The History of the island is an interesting tale of horse-drawn pont's, and enterprising farmers .
The Keurbooms river is 70km long, rising near Uniondale at the eastern end of the Little Karoo, but is navigable by powered boats for only the first 5km. The river winds its way through history, exposing the sharply inclined quartzite beds, some 400 million years old.
Until the 1880s, the Keurbooms River was a difficult boundary between the Western and Eastern Cape, and two enterprising brothers - the owners family - started a horse-drawn ferry crossing to cater for travellers along the coast. Although successful, a road bridge was desirable, and a road was built - at some substantial cost and with many engineering difficulties along the impossibly steep riverbank. Sadly, the riverbed was unsuitable for the foundations for a bridge, and all that road-building effort and cost was wasted: the road now simply forms a nice walk along and above the river until it comes to an abrupt end. It is the only privately owned island in South Africa. The family used the island to graze cattle on during the summer months, walking them across during low tide.
A bridge was finally opened in the late 1920s, but was destroyed by floods just a few years later in 1931. Of course, the Keurbooms was just the first of a whole succession of deep gorges carrying short, steep-sided river valleys to the sea from the Tsitsikamma range. The great South African road-builder Thomas Bain, accompanied by an equally capable forester Captain Harison, surveyed a route through in 1869, but the road was not completed until 1885, such was the scale of the engineering. Today, the N102 road follows that zigzag route through all the gorges, while the new toll road skims across the tops, leaping the gorges on a succession of huge concrete bridges.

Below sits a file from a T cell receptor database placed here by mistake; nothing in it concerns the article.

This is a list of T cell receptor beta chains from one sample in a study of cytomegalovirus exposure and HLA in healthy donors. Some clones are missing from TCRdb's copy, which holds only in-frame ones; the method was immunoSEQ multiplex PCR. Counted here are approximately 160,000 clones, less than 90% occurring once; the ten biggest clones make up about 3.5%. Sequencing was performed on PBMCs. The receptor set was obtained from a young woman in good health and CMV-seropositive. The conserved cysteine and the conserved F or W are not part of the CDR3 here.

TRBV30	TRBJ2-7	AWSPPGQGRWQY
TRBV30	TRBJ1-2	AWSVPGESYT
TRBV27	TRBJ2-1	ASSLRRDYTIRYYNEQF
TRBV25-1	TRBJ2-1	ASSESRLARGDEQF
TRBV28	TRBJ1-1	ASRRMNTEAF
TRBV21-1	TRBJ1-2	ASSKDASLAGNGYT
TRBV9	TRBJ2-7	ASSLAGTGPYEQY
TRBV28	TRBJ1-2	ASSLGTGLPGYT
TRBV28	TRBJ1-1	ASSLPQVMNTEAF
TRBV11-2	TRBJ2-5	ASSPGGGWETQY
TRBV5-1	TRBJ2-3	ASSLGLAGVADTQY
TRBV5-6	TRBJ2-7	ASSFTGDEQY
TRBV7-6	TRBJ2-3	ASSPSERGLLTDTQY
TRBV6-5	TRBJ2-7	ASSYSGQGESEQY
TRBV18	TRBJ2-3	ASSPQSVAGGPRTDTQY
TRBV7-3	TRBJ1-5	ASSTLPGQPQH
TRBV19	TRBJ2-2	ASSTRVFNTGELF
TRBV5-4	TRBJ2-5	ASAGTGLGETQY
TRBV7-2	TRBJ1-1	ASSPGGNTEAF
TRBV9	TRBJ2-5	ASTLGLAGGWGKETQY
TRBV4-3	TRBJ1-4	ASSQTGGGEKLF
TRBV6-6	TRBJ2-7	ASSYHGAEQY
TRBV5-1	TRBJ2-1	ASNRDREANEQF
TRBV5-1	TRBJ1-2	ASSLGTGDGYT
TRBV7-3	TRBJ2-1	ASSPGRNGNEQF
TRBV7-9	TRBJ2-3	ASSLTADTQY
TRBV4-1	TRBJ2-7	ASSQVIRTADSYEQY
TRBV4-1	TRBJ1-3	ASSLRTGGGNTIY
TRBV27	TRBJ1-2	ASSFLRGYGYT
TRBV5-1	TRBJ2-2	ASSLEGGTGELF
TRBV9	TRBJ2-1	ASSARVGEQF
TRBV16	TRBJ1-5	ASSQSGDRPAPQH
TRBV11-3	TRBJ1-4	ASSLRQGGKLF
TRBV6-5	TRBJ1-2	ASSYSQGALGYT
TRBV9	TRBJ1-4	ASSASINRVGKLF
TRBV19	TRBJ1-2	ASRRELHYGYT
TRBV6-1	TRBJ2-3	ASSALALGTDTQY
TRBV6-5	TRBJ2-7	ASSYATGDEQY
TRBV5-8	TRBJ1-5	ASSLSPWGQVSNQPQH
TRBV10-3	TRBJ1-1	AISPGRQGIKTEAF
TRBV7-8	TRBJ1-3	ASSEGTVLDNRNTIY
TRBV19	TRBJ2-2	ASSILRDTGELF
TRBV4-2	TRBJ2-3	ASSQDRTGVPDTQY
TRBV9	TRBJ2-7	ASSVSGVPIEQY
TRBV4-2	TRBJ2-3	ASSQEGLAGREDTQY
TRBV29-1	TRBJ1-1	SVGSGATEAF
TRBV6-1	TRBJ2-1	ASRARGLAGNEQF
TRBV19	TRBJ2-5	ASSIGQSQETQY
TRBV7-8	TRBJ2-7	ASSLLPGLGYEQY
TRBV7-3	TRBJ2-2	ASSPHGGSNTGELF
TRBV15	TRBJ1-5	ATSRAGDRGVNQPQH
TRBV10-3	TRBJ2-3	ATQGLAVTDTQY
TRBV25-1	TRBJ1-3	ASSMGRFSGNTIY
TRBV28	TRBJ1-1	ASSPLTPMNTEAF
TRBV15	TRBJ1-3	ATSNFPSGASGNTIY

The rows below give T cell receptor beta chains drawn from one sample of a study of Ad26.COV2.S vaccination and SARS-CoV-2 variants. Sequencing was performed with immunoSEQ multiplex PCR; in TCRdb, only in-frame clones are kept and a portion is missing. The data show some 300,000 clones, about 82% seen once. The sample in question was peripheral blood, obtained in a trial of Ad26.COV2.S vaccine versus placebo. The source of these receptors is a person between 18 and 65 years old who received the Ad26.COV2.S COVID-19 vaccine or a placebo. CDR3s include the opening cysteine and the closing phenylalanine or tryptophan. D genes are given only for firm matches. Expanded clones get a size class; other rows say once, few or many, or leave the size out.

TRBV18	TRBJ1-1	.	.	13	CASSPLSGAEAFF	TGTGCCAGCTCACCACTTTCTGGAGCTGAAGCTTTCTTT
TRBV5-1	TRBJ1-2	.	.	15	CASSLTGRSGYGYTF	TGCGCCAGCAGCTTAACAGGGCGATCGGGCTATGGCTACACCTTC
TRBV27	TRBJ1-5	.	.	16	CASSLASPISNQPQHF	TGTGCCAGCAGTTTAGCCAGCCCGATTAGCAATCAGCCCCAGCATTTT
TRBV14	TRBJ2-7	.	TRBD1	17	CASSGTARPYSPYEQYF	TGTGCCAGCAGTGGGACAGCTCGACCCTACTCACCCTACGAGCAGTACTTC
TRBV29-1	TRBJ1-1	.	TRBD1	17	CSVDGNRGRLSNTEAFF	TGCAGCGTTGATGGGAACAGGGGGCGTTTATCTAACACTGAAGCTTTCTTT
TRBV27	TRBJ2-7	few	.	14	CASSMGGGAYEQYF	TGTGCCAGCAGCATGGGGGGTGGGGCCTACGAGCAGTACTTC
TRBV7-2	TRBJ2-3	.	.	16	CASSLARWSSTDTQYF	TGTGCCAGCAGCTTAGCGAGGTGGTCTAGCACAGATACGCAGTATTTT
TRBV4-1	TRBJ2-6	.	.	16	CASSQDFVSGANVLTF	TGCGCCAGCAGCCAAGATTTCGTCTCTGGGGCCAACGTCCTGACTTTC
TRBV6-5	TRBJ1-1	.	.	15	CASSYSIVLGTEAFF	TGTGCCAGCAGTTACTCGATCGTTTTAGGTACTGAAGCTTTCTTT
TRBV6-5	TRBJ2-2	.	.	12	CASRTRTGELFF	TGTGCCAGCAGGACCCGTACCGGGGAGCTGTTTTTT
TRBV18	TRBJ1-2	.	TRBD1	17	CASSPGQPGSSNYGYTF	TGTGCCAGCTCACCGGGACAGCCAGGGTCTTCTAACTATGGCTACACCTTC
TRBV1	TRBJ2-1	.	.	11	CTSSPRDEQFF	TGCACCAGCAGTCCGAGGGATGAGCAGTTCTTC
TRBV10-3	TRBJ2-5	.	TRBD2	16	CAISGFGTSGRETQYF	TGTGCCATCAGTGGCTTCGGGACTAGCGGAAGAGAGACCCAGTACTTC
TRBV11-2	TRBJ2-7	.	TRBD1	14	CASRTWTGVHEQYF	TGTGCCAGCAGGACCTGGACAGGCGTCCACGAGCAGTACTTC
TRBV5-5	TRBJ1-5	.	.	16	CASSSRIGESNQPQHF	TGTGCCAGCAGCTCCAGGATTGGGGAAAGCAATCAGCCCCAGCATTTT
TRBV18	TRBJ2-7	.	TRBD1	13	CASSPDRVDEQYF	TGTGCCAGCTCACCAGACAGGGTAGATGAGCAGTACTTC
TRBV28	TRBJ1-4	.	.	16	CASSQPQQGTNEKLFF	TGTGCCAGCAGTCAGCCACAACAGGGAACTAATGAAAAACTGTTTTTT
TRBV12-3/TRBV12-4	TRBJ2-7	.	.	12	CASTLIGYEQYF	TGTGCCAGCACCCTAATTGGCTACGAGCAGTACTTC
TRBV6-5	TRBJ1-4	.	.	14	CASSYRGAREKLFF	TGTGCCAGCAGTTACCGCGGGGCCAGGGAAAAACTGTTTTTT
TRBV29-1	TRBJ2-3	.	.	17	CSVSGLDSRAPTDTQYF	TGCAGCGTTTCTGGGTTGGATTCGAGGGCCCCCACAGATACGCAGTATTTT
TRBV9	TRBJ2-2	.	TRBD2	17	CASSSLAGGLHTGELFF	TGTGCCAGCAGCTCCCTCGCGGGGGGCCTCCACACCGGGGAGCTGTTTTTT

In 1985 the Island was sold. The new owners was actually looking for a holiday home for their family and came across the island. They built on the island having to transport all the material across the river by raft from the mainland. Being farmers they built with scraps and did all the architecture themselfs. The N2 bridge was under construction and they bought the discarded poles for R1 each! Reject klinker bricks were used as well as local material such as slate from the old causeway and river sand was used for the concrete. It took three years to complete the project. During the project they decided to link it to their hunting farm as a getaway for foreign guests after hunting in the bush. It was opened to the public as a B&B and restaurant shortly thereafter .With the airstrip guests could fly in and local boat owners could arrive from the river.
Springbok, grysbuck, cranes and warthogs were all part of the scene. Klippies, a tame klipspringer lived in the house and entertained the guests by walking on the dining room table eating all the flowers.
In 2007 the buildings were renovated to present 4 star standard. The resort has been successfully run as a four star resort since 2007 just outside Plettenberg Bay on the beautiful Garden Route of South Africa.